Category Archives: Interesting Information

English Language Reading List

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Are you looking to study English Language at A level or at university? This reading list will give you a great head start! 

English Language

‘The Stories of English’, David Crystal

‘A Little Book of Language’, David Crystal

‘Language and the Internet’, David Crystal

‘The English Language: A Guided Tour of the Language’, David Crystal

‘Listen to your Child’, David Crystal

‘Mother Tongue: the story of English’, Bill Bryson

‘Eats, Shoots and Leaves’, Lynn Truss

‘Can You eat, Shoot and Leave?’, Lynn Truss 

‘The Adventure of English’, Melvyn Bragg

My Grammar and I (Or Should That Be ‘Me’?): Old-School Ways to Sharpen Your English’, Caroline Taggart

The Five-Minute Writer: Exercise and inspiration in creative writing in five minutes a day’, Margret Geraghty

AQA English Language B AS: Student’s Book’. Alan Pearce, Marcello Giovanelli and Mark Saunders

Usborne Guide to Better English: Grammar, Spelling and Punctuation’, by R. Gee

Through the Language Glass: Why The World Looks Different In Other Languages’, Guy Deutscher

Language Change: Progress or Decay? (Cambridge Approaches to Linguistics)’, Jean Aitchison

Child Language: Acquisition and Development’,  Matthew Saxton

English Literature Reading List

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Are you looking to study English Literature at university? Do you love reading and want to push yourself further? Give this extensive list a look! Don’t be intimidated – pick a small selection, do some quick research and give it a go!

Studying English Literature: A Practical Guide’, Tory Young

 

The Oxford Companion to English Literature (Oxford Companions)’, Dinah Birch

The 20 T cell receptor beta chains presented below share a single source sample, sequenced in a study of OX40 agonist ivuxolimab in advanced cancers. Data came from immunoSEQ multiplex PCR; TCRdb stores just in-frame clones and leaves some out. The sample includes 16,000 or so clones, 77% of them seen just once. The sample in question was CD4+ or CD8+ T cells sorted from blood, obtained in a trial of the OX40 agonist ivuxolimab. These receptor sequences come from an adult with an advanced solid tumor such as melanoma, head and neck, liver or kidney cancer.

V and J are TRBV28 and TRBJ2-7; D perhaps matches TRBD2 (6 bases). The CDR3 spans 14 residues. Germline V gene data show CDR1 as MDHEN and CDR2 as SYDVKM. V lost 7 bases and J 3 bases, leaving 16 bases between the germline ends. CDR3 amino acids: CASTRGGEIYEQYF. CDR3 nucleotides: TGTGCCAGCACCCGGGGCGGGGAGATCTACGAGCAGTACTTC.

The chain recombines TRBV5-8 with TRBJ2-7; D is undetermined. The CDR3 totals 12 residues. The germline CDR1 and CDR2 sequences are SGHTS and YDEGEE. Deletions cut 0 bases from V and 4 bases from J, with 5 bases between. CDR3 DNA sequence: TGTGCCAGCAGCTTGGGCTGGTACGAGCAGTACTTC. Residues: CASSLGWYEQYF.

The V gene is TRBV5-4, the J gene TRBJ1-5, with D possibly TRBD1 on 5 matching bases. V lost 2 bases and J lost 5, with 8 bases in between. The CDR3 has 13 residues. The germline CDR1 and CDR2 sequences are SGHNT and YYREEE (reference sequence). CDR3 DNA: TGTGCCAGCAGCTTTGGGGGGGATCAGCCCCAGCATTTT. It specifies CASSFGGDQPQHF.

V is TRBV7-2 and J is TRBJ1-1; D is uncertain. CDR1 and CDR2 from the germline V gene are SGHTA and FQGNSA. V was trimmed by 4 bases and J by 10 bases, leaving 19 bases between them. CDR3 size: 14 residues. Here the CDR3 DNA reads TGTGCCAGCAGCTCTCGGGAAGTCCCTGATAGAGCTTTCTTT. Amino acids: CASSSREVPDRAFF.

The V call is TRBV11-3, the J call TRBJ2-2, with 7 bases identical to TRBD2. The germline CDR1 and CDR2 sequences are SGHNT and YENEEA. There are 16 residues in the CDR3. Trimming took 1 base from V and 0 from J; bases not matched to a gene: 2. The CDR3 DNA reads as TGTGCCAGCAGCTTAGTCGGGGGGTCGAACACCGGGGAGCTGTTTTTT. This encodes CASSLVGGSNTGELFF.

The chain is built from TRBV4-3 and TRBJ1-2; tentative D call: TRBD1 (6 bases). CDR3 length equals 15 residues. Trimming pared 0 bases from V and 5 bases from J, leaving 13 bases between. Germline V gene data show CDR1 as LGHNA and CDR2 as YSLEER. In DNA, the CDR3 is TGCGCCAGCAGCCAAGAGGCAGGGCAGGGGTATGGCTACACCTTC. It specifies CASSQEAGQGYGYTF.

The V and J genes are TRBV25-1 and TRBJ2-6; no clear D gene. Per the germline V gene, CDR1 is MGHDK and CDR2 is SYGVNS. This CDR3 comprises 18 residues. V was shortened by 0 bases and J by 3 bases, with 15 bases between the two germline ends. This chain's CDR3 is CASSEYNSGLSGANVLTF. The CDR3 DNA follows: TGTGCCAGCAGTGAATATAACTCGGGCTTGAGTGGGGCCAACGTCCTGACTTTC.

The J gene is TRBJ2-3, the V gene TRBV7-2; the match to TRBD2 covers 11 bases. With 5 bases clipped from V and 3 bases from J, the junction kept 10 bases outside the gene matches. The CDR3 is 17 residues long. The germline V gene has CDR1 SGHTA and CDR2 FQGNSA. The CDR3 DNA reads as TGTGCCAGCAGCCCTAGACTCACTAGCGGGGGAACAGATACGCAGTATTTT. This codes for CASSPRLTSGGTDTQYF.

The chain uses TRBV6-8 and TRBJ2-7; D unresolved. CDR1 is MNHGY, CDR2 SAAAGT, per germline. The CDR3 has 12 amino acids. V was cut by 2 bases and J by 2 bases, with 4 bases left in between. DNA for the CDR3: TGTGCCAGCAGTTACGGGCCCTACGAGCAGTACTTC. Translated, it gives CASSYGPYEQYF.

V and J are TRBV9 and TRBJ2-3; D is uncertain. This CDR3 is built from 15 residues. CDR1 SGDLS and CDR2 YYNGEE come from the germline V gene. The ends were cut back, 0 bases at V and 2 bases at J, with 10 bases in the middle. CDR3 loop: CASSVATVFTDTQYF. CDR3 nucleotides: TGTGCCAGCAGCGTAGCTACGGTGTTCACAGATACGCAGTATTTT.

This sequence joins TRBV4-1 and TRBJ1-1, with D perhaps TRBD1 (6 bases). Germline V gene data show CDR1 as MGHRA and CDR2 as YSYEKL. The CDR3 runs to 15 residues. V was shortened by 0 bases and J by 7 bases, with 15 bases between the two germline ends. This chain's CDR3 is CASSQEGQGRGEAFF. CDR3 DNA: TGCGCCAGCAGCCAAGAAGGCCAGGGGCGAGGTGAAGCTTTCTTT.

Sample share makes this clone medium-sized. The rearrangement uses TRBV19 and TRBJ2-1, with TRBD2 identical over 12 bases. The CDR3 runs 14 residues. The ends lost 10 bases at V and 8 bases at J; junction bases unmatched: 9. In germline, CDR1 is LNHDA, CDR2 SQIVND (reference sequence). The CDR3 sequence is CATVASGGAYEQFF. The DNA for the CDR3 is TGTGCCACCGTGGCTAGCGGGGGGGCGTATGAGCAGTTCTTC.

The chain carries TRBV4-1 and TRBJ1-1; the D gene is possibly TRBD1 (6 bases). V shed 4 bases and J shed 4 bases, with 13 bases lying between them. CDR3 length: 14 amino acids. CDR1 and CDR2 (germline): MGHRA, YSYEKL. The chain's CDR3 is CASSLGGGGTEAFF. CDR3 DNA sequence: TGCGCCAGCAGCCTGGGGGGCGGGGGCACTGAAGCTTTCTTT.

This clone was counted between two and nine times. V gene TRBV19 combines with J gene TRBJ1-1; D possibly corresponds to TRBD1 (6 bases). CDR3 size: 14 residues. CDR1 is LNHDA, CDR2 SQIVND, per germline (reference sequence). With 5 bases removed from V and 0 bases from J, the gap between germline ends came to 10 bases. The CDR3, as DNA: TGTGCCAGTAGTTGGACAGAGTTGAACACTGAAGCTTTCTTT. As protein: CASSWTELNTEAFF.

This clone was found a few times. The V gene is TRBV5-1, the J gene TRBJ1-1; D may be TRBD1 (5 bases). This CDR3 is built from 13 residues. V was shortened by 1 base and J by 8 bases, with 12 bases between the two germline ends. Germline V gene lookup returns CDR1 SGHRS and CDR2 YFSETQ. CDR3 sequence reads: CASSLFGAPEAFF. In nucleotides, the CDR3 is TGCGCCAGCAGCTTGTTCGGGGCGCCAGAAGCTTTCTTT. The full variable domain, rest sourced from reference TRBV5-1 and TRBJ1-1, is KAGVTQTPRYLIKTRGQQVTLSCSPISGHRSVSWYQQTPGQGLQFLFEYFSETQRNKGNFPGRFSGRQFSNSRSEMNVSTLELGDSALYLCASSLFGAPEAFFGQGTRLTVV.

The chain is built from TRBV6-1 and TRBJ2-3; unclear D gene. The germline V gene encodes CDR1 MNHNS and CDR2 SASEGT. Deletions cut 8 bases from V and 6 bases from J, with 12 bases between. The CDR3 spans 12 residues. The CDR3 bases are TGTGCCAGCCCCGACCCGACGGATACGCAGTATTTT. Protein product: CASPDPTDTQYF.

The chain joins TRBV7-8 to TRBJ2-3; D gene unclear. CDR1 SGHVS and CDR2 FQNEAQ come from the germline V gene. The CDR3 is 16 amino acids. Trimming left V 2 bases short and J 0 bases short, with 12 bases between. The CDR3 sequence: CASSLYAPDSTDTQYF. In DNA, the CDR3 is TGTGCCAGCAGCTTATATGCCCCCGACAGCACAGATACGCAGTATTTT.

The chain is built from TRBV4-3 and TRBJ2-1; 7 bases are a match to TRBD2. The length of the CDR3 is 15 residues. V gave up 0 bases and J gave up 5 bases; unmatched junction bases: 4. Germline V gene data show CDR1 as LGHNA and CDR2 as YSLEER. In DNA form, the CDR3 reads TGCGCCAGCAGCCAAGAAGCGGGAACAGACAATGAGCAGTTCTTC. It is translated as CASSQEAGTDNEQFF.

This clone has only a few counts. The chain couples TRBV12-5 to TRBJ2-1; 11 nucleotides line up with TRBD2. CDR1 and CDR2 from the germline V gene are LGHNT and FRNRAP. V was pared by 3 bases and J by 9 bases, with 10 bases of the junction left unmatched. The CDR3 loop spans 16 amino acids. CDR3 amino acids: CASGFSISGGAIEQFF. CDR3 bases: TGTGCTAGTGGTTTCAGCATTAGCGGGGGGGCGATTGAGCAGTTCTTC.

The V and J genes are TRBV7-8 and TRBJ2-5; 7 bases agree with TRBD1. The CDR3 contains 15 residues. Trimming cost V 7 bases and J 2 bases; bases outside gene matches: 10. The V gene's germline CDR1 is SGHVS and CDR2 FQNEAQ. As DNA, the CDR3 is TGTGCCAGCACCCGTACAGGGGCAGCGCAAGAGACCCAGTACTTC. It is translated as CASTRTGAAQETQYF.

AQA English Literature B AS Second Edition (Aqa As Level)’,  Adrian Beard and Alan Kent

 

The Cambridge Companion to Shakespearean Comedy (Cambridge Companions to Literature)’, Alexander Leggatt

 

Comedy: A Very Short Introduction (Very Short Introductions)’, Matthew Bevis

 

The Seven Basic Plots: Why We Tell Stories’, Christopher Booker

 

Modern Criticism and Theory’, Prof David Lodge and Dr Nigel Wood

 

The Oxford Dictionary of Literary Terms (Oxford Paperback Reference)’, Chris Baldick

 

Beginning theory (third edition): An introduction to literary and cultural theory (Beginnings)’,Peter Barry

 

York Notes Companions Gothic Literature’, Dr Susan Chaplin

 

The Art of Fiction’, David Lodge

 

 

140 of the best literary works to prepare you for University!

Beowulf :  Seamus Heaney’s translation (Faber) is currently the most popular translation

Geoffrey Chaucer, The Canterbury Tales (ThRiverside Chaucer edition)

Dante Alighieri, The Divine Comedy (Penguin)

Giovanni Boccaccio, The Decameron (Penguin)

Francesco Petrarch, Canzoniere (Carcanet)

English Religious Lyrics. (Norton)

Medieval English Lyrics (Faber)    

Sir Thomas Wyatt, Poems (Norton)

Edmund Spenser, Amoretti (Norton)

Sir Philip Sidney, Astrophel & Stella (Norton)

Everyman (New Mermaid)

Christopher Marlowe, Dr Faustus (Norton)

William Shakespeare, Titus Andronicus (Oxford)

William Shakespeare, The Taming of the Shrew (Oxford)

William Shakespeare, Richard III (Penguin)

William Shakespeare, Twelfth Night (Penguin)

William Shakespeare, Hamlet (Penguin)

Thomas More, Utopia (Norton)

Niccolò Machiavelli, The Prince (Penguin)

John Donne, Poems (Penguin)

William Shakespeare, King Lear (Penguin)

William Shakespeare, The Tempest (Arden)      

John Webster, The Duchess of Malfi (Norton)

Cyril Tourneur, The Revenger’s Tragedy (Penguin)

Ben Jonson, Volpone (Norton)

Robert Herrick, Poems (Norton)

George Herbert, Poems (Norton)

John Milton, Paradise Lost (Penguin)

John Milton, Samson Agonistes (Longman)

Andrew Marvell, Poems (Norton)

William Wycherley, The Country Wife (New Mermaid)

John Bunyan, The Pilgrim’s Progress (Penguin)

John Dryden, Poems (Norton)

Samuel Pepys, Diary (Norton)

Daniel Defoe, Robinson Crusoe (Penguin)

Jonathan Swift, A Modest Proposal (Norton)

Jonathan Swift, Gulliver’s Travels (Norton)

Henry Fielding, Tom Jones (Penguin)

Lawrence Sterne, A Sentimental Journey (Penguin)

Oliver Goldsmith, The Vicar of Wakefield (Penguin)

James Boswell, London Journal (McGraw-Hill)

Samuel Johnson, Rasselas (Norton)

Daniel Defoe, Journal of the Plague Year (Norton)

Alexander Pope, The Rape of the Lock (Norton)

Alexander Pope, The Essay on Man (Norton)

Christopher Smart, Jubilate Agno (Norton)

James Thomson, The Seasons (Norton)

Thomas Gray, Poems (Norton)

Oliver Goldsmith, The Deserted Village (Norton)

Richard Sheridan, The School for Scandal (New Mermaid)

Jane Austen, Sense & Sensibility (Oxford)

Jane Austen, Pride & Prejudice (Oxford)

Jane Austen, Emma (Oxford)

Jane Austen, Persuasion (Oxford)